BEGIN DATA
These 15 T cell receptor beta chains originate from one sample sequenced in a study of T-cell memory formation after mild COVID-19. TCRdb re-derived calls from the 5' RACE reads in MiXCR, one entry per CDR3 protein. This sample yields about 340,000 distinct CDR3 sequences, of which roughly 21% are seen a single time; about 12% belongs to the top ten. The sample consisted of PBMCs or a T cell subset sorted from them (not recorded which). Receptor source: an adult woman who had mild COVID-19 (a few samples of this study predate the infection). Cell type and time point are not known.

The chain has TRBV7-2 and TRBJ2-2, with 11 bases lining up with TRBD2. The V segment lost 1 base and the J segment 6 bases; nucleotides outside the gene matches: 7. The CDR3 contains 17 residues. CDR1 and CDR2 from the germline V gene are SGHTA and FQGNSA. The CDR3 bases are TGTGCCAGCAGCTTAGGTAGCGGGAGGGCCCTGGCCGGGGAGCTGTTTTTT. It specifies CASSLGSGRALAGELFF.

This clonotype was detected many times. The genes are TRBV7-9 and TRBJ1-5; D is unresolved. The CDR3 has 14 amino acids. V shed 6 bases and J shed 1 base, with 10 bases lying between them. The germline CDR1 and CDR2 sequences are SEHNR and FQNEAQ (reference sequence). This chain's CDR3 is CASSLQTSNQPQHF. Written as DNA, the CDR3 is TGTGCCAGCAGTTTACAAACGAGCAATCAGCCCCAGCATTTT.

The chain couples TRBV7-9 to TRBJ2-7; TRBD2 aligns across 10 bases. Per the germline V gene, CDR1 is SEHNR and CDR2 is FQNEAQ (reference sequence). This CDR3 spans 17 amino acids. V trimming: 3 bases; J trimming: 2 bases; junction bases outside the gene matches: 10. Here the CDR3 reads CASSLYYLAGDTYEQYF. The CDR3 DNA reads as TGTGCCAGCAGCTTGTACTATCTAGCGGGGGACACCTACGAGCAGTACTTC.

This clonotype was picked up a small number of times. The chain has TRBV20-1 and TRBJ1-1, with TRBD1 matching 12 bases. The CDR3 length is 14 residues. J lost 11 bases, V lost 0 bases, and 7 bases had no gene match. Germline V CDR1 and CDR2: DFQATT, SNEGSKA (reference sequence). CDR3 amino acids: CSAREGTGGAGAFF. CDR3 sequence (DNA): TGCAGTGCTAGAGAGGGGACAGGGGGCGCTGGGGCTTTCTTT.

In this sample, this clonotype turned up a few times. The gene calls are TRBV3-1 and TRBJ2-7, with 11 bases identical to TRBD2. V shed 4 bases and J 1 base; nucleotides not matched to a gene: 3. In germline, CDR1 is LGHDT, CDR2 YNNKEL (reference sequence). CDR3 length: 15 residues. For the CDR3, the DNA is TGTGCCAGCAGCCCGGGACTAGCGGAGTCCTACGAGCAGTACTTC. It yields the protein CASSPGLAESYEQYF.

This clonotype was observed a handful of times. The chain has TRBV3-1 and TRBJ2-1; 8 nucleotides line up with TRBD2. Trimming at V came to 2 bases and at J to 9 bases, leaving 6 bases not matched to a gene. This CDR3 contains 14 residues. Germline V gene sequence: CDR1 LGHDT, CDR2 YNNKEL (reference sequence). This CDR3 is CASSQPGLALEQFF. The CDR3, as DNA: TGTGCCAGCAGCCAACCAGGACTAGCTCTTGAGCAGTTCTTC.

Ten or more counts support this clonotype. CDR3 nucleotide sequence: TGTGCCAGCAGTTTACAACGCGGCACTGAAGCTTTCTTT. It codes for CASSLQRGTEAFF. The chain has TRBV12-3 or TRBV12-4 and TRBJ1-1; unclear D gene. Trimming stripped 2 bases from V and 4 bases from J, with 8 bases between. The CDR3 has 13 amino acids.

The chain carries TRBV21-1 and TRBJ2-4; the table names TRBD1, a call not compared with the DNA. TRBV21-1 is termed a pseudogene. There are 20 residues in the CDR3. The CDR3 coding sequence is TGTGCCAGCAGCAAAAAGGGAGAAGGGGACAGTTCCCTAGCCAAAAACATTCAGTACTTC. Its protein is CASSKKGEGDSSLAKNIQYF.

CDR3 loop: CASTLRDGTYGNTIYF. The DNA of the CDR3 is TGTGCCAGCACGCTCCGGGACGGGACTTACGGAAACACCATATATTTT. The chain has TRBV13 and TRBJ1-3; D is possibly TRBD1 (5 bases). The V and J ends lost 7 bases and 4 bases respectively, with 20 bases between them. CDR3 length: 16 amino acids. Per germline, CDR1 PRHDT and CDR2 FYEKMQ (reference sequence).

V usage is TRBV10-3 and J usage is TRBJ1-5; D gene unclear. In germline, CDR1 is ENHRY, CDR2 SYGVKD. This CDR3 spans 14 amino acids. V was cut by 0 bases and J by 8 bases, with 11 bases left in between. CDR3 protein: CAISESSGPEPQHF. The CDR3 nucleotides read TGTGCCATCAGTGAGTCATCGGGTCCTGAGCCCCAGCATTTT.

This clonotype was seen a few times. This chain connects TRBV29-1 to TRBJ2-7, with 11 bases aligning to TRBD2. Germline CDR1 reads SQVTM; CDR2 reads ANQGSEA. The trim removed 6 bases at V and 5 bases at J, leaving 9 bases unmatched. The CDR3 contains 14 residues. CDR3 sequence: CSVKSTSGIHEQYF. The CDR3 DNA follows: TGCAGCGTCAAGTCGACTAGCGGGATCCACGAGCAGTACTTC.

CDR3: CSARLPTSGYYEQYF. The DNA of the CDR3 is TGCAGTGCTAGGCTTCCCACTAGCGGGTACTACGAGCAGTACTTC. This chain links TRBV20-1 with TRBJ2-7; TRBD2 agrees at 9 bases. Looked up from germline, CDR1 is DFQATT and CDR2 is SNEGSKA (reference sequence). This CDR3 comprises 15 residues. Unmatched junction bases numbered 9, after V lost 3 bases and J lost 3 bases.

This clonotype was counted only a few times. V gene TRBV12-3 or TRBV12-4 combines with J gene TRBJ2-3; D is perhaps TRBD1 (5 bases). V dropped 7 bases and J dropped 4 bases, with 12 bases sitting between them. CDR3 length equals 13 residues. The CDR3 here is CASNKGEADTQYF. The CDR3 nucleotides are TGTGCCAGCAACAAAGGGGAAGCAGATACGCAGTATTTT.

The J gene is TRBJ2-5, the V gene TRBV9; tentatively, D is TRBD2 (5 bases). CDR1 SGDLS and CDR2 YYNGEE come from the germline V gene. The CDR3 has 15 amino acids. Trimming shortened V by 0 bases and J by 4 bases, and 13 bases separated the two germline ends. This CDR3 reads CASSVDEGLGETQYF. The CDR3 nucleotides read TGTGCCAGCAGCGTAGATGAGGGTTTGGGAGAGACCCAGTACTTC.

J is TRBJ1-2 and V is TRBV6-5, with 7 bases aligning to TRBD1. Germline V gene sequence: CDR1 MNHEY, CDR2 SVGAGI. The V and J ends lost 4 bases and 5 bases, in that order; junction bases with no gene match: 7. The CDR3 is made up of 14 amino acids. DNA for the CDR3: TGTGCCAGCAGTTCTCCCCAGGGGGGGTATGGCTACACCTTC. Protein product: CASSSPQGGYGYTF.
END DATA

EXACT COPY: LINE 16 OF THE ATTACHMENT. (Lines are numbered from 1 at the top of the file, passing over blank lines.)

J is TRBJ1-2 and V is TRBV6-5, with 7 bases aligning to TRBD1. Germline V gene sequence: CDR1 MNHEY, CDR2 SVGAGI. The V and J ends lost 4 bases and 5 bases, in that order; junction bases with no gene match: 7. The CDR3 is made up of 14 amino acids. DNA for the CDR3: TGTGCCAGCAGTTCTCCCCAGGGGGGGTATGGCTACACCTTC. Protein product: CASSSPQGGYGYTF.